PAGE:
Book Review: Race Against The Machine

Race Against The Machine: How the Digital Revolution is Accelerating Innovation, Driving Productivity, and Irreversibly Transforming Employment and the Economy
by Erik Brynjolfsson and Andrew McAfee

For over a century it has been standard orthodoxy in economics that automation would eliminate certain jobs or even whole industries but would create new jobs and new industries to soak up the freed labor with excess to spare. It is the mission of the two authors in Race Against The Machine to disillusion the reader of this belief, as the new age of machine intelligence enabled by the exponentially increasing power of computers is encroaching on jobs that were previously imagined to be unassailable.

This is the kind of things I read about all the time on my own, so I had already heard of the second half of the chessboard thought experiment and how mobile phones have greatly improved the market conditions (lowering prices while increasing profits) for sardines in Kerala, India. The recommendations in the latter part of the book on how to ameliorate the situation also aren’t particularly shocking or innovative (invest in education and infrastructure, remove barriers to starting new companies, etc).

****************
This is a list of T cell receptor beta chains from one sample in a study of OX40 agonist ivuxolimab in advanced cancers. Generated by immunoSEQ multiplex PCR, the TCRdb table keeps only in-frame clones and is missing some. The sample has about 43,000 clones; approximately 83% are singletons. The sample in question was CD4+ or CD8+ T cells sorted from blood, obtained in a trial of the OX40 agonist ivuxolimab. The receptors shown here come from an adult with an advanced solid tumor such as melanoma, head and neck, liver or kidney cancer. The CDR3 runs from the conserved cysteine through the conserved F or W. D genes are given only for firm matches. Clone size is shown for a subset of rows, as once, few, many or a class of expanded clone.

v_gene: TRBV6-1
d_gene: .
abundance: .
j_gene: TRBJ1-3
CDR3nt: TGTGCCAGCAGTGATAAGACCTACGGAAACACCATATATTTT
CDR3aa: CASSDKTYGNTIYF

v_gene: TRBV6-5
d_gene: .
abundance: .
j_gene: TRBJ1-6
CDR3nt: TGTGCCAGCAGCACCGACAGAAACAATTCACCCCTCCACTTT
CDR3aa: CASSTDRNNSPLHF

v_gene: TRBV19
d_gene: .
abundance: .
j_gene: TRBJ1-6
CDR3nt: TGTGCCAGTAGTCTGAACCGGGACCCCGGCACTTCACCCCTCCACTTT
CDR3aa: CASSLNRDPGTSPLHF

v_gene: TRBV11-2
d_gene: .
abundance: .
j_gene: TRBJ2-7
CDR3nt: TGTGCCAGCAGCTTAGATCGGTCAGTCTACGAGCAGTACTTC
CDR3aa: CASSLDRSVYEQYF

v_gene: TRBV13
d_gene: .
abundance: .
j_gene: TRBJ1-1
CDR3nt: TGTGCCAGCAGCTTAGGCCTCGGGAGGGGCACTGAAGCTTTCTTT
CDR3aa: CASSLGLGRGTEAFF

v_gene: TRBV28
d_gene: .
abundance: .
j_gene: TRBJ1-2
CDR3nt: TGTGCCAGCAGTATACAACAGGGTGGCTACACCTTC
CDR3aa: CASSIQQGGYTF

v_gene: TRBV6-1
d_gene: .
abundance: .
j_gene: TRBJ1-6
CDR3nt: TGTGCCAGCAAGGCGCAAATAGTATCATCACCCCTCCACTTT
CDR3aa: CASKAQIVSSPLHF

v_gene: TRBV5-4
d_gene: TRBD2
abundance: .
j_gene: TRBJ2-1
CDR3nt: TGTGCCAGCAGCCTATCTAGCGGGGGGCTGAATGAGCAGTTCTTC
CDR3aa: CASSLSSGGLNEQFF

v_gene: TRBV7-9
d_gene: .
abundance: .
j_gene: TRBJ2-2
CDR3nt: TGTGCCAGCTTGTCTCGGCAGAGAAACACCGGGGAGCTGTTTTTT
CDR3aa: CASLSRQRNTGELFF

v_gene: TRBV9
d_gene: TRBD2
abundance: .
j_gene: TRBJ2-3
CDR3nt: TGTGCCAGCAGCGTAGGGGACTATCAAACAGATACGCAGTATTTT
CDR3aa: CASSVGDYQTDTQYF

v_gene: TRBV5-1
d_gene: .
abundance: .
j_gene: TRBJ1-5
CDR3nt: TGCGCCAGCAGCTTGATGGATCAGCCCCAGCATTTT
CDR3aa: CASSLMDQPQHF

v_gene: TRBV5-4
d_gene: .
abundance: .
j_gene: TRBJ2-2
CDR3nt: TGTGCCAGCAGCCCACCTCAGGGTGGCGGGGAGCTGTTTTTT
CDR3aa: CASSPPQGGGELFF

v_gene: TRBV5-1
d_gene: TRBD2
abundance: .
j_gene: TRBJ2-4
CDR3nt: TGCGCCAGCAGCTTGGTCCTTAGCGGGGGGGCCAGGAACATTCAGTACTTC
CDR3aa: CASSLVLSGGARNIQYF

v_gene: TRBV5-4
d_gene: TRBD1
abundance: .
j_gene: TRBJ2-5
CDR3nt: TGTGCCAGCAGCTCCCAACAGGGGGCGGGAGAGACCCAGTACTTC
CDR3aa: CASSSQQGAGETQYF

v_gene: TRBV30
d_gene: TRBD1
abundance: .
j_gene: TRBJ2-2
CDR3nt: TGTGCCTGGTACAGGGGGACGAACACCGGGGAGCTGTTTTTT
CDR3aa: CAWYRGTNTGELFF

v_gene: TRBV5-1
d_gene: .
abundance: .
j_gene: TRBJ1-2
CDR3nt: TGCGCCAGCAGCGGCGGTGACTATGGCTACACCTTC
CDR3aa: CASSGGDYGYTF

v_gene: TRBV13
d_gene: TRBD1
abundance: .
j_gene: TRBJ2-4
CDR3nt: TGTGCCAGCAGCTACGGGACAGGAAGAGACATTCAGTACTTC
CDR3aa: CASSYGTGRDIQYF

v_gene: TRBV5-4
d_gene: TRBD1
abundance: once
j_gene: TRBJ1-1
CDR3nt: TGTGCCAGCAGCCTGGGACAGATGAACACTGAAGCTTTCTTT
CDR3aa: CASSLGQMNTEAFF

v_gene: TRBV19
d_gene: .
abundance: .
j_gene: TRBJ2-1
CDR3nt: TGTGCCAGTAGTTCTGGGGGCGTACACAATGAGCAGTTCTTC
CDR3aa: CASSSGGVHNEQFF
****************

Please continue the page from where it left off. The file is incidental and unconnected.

For me, somebody who reads a lot of tech and economics news, there wasn’t much I hadn’t seen before in this book, though somebody who’s not too familiar with these fields would probably find a lot of interesting ideas and case studies. What I would recommend is watching the videos that this book spawned, including a TED Talk by each of the authors, as the presentation and graphics eclipse what the book is able to accomplish.

As for the issues raised themselves… I don’t know what the answer is to mass technological unemployment (nor have I heard any really good solutions, from teaching everybody to program to replacing capitalism with something else). Brynjolfsson and McAfee themselves are ultimately optimistic as is expressed in the videos below (I really recommend the videos if not the book itself, as you can get pretty much all the meat therein and have more fun doing it), though it feels like we’ll need to go through a fairly wrenching period before we get to that still more glorious dawn.

This entry was posted in Economics, Reviews, Technology. Bookmark the permalink.